Ports & Terminals

PMSA Analyst warns of continued decline at Port of Oakland

June declines at the Port of Oakland placed it below the pre-COVID levels of 2019: “Total container traffic YTD (year to date) through this June (1,012,154) was 19.3% shy of the mark set during the first half of 2019, which was the lowest number of loads and empties that passed through the port during the first half of any previous year since 2009,” according to the Pacific Merchant Shipping Association’s (PMSA) West Coast Trade Report.

The report went on to state: “In part because of labor slowdowns ... Inbound loads (66,295) were down by 18.0% from June 2019. Outbound loads (54,138) were not only off by 27.7% from four years earlier, but they were also the fewest recorded in any June so far in this century.”

In his commentary on the State of the Port of Oakland, which appears in the same PMSA West Coast Trade Report, economist Jock O’Connell explains that the Port is facing long-term problems: “At the turn of the century in 2001, Oakland was the nation’s fourth busiest container port, trailing only the Ports of Los Angeles and Long Beach on the West Coast and the Port of New York/New Jersey on the East Coast. Since then, it has been surpassed by the Ports of Savannah, Charleston, Virginia on the Atlantic Coast and by Port Houston on the Gulf Coast. It also trails the volume of container traffic moving through the Northwest Seaport Alliance Ports of Tacoma and Seattle in Washington State …”

O’Connell notes that based on previous projections, Port of Oakland volumes should be 1-3 million TEUs higher than they are today: “Oakland has had forecasts, such as one produced just prior to the Great Recession, that anticipated that the port would be handling 5,087,000 loaded and empty TEUs by 2020. As the recession wound down, a revised forecast was commissioned that pared those numbers back to 3,427,000 TEUs. For those keeping score at home, the port actually handled 2,461,889 TEUs in 2020.”

Agricultural Exports

The result is that the prolonged declines may continue, he says, especially if renewed droughts adversely impact agricultural exports which had historically been the bright spot for the Port: “Where does the port go from here? How does it escape devolving into a niche port serving the considerable but still limited international shipping needs of the Bay Area and adjacent areas of Northern California and Nevada? Forecasts ultimately rely on fairly broad economic and demographic trends. But the population and economic growth outlooks for the region are fast being revised downward, and an unprecedented series of winter storms may only have forestalled the full impact of a prolonged drought on production agriculture in the Central Valley. “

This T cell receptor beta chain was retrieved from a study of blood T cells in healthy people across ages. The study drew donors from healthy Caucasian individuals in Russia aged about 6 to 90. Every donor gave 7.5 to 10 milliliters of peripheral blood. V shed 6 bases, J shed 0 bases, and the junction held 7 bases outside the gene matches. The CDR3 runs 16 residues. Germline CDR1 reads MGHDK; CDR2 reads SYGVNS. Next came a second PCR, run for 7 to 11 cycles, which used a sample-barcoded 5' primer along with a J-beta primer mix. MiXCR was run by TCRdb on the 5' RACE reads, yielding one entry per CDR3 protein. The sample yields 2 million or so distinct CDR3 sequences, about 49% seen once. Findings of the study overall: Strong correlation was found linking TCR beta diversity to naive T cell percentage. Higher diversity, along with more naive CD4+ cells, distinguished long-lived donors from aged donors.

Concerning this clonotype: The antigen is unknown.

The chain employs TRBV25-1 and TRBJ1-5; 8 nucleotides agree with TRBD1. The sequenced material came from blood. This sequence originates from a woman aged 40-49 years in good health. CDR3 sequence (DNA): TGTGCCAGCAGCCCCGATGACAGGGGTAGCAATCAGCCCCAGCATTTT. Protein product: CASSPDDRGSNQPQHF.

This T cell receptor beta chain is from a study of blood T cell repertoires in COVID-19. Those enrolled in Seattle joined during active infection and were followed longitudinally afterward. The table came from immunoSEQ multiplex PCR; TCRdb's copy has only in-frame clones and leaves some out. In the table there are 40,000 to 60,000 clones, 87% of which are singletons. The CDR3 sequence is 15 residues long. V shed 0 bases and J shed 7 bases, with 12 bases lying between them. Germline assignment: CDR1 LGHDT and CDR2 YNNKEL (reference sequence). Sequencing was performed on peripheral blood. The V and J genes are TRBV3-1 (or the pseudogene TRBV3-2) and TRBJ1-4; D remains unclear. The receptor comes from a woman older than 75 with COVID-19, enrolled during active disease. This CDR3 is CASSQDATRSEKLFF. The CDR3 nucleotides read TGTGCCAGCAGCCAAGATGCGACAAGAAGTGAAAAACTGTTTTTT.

O’Connell says that Oakland’s fundamental problem “is its perilous position in the routes charted by transpacific shipping. It is not a first-call port, although it aspires to become one. At least until the Great Disruption brought on by the COVID-19 pandemic, ships steaming eastbound across the Pacific normally called first at one of the big San Pedro Bay ports in Southern California, where they would disgorge the majority of their containers. They would then journey up the coast to Oakland, where far fewer TEUs would be discharged, before sailing back across the Pacific. As the last port-of-call, Oakland did benefit from exporters eager to expedite their shipments, often of perishable agricultural commodities, to the markets of East Asia. For many years that enabled Oakland to boast of being the only major U.S. seaport to export more than it imported.”

O’Connell added that way back in 2001 “60.9% of the 1,245,347 loaded TEUs that passed through the port were outbound. By 2018, however, inbound loads had gained the upper hand. Last year, 56.6% of all loaded TEUs were inbound. Global trade dynamics being what they currently are, the Port of Oakland risks slipping into the diminished status of a regional port, one largely serving the import and export needs of shippers in the San Francisco Customs District (SFCD) that encompasses Northern California down to Fresno and parts of northern Nevada…”

Difficulty in Attracting First Calls

O’Connell concludes by dismissing the strategy to make Oakland the first port of call on the West Coast: “A much too facile but widely touted bromide to solve Oakland’s doldrums calls for the port to attract more first call service. With more and more discretionary cargo being sent to ports on the East and Gulf Coasts, that’s going to be a tough sell. Even if there were shipping lines that could be persuaded a profit could be made by sailing one or two vessel strings directly to Oakland, would that really be enough to alter the reality that Oakland will continue to remain the stepchild of the much bigger Southern California ports, which continue to aggressively vie with Oakland for the agricultural export trade out of the Central Valley and, if ocean carriers cannot be found to offer first-call service, then what?”

Stas Margaronis
Stas Margaronis


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